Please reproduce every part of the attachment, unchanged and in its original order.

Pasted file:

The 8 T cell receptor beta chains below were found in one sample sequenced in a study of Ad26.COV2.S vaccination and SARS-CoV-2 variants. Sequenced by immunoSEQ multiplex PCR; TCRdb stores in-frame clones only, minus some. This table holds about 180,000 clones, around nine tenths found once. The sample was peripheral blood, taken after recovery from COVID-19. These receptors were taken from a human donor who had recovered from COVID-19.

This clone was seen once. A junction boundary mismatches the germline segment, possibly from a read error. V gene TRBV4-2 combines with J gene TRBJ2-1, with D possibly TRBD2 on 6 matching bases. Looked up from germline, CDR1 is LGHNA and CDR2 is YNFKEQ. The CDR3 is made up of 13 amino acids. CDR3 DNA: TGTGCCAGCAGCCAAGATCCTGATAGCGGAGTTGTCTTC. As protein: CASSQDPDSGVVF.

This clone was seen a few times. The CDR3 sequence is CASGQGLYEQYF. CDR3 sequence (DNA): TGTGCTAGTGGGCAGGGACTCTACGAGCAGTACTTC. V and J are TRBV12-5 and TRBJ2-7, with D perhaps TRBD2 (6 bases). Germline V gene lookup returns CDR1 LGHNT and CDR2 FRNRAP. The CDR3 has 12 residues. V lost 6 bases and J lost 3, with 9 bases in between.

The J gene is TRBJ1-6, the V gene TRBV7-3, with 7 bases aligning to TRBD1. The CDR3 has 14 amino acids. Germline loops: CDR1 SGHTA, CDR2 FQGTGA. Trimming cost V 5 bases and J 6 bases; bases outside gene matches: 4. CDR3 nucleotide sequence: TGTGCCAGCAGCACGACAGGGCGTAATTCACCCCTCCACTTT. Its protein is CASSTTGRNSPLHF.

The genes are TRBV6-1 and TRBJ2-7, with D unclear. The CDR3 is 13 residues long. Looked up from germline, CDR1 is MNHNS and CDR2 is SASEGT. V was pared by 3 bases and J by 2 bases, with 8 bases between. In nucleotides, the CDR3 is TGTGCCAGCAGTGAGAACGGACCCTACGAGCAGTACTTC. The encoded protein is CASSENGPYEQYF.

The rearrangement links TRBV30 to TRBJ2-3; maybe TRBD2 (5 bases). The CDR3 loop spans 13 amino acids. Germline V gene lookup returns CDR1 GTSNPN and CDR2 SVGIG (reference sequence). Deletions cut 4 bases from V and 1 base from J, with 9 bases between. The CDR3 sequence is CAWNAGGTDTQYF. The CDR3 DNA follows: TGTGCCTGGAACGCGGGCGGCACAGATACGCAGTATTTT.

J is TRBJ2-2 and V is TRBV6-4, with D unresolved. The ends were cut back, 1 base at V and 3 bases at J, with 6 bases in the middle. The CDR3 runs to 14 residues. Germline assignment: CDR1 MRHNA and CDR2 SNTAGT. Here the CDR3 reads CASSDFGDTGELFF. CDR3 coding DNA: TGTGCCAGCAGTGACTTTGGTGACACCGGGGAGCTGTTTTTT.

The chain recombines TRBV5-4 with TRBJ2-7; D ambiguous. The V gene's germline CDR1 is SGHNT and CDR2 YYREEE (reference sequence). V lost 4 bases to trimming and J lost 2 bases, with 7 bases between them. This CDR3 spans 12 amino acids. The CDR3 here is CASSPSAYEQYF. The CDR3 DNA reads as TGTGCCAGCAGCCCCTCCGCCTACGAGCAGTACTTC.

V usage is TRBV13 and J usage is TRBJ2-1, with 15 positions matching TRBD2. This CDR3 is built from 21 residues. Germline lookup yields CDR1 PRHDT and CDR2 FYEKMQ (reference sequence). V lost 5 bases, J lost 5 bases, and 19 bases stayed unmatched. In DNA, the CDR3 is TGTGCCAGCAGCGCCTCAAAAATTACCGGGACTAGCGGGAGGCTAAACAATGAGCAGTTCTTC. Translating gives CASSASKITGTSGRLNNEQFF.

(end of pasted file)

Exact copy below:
The 8 T cell receptor beta chains below were found in one sample sequenced in a study of Ad26.COV2.S vaccination and SARS-CoV-2 variants. Sequenced by immunoSEQ multiplex PCR; TCRdb stores in-frame clones only, minus some. This table holds about 180,000 clones, around nine tenths found once. The sample was peripheral blood, taken after recovery from COVID-19. These receptors were taken from a human donor who had recovered from COVID-19.

This clone was seen once. A junction boundary mismatches the germline segment, possibly from a read error. V gene TRBV4-2 combines with J gene TRBJ2-1, with D possibly TRBD2 on 6 matching bases. Looked up from germline, CDR1 is LGHNA and CDR2 is YNFKEQ. The CDR3 is made up of 13 amino acids. CDR3 DNA: TGTGCCAGCAGCCAAGATCCTGATAGCGGAGTTGTCTTC. As protein: CASSQDPDSGVVF.

This clone was seen a few times. The CDR3 sequence is CASGQGLYEQYF. CDR3 sequence (DNA): TGTGCTAGTGGGCAGGGACTCTACGAGCAGTACTTC. V and J are TRBV12-5 and TRBJ2-7, with D perhaps TRBD2 (6 bases). Germline V gene lookup returns CDR1 LGHNT and CDR2 FRNRAP. The CDR3 has 12 residues. V lost 6 bases and J lost 3, with 9 bases in between.

The J gene is TRBJ1-6, the V gene TRBV7-3, with 7 bases aligning to TRBD1. The CDR3 has 14 amino acids. Germline loops: CDR1 SGHTA, CDR2 FQGTGA. Trimming cost V 5 bases and J 6 bases; bases outside gene matches: 4. CDR3 nucleotide sequence: TGTGCCAGCAGCACGACAGGGCGTAATTCACCCCTCCACTTT. Its protein is CASSTTGRNSPLHF.

The genes are TRBV6-1 and TRBJ2-7, with D unclear. The CDR3 is 13 residues long. Looked up from germline, CDR1 is MNHNS and CDR2 is SASEGT. V was pared by 3 bases and J by 2 bases, with 8 bases between. In nucleotides, the CDR3 is TGTGCCAGCAGTGAGAACGGACCCTACGAGCAGTACTTC. The encoded protein is CASSENGPYEQYF.

The rearrangement links TRBV30 to TRBJ2-3; maybe TRBD2 (5 bases). The CDR3 loop spans 13 amino acids. Germline V gene lookup returns CDR1 GTSNPN and CDR2 SVGIG (reference sequence). Deletions cut 4 bases from V and 1 base from J, with 9 bases between. The CDR3 sequence is CAWNAGGTDTQYF. The CDR3 DNA follows: TGTGCCTGGAACGCGGGCGGCACAGATACGCAGTATTTT.

J is TRBJ2-2 and V is TRBV6-4, with D unresolved. The ends were cut back, 1 base at V and 3 bases at J, with 6 bases in the middle. The CDR3 runs to 14 residues. Germline assignment: CDR1 MRHNA and CDR2 SNTAGT. Here the CDR3 reads CASSDFGDTGELFF. CDR3 coding DNA: TGTGCCAGCAGTGACTTTGGTGACACCGGGGAGCTGTTTTTT.

The chain recombines TRBV5-4 with TRBJ2-7; D ambiguous. The V gene's germline CDR1 is SGHNT and CDR2 YYREEE (reference sequence). V lost 4 bases to trimming and J lost 2 bases, with 7 bases between them. This CDR3 spans 12 amino acids. The CDR3 here is CASSPSAYEQYF. The CDR3 DNA reads as TGTGCCAGCAGCCCCTCCGCCTACGAGCAGTACTTC.

V usage is TRBV13 and J usage is TRBJ2-1, with 15 positions matching TRBD2. This CDR3 is built from 21 residues. Germline lookup yields CDR1 PRHDT and CDR2 FYEKMQ (reference sequence). V lost 5 bases, J lost 5 bases, and 19 bases stayed unmatched. In DNA, the CDR3 is TGTGCCAGCAGCGCCTCAAAAATTACCGGGACTAGCGGGAGGCTAAACAATGAGCAGTTCTTC. Translating gives CASSASKITGTSGRLNNEQFF.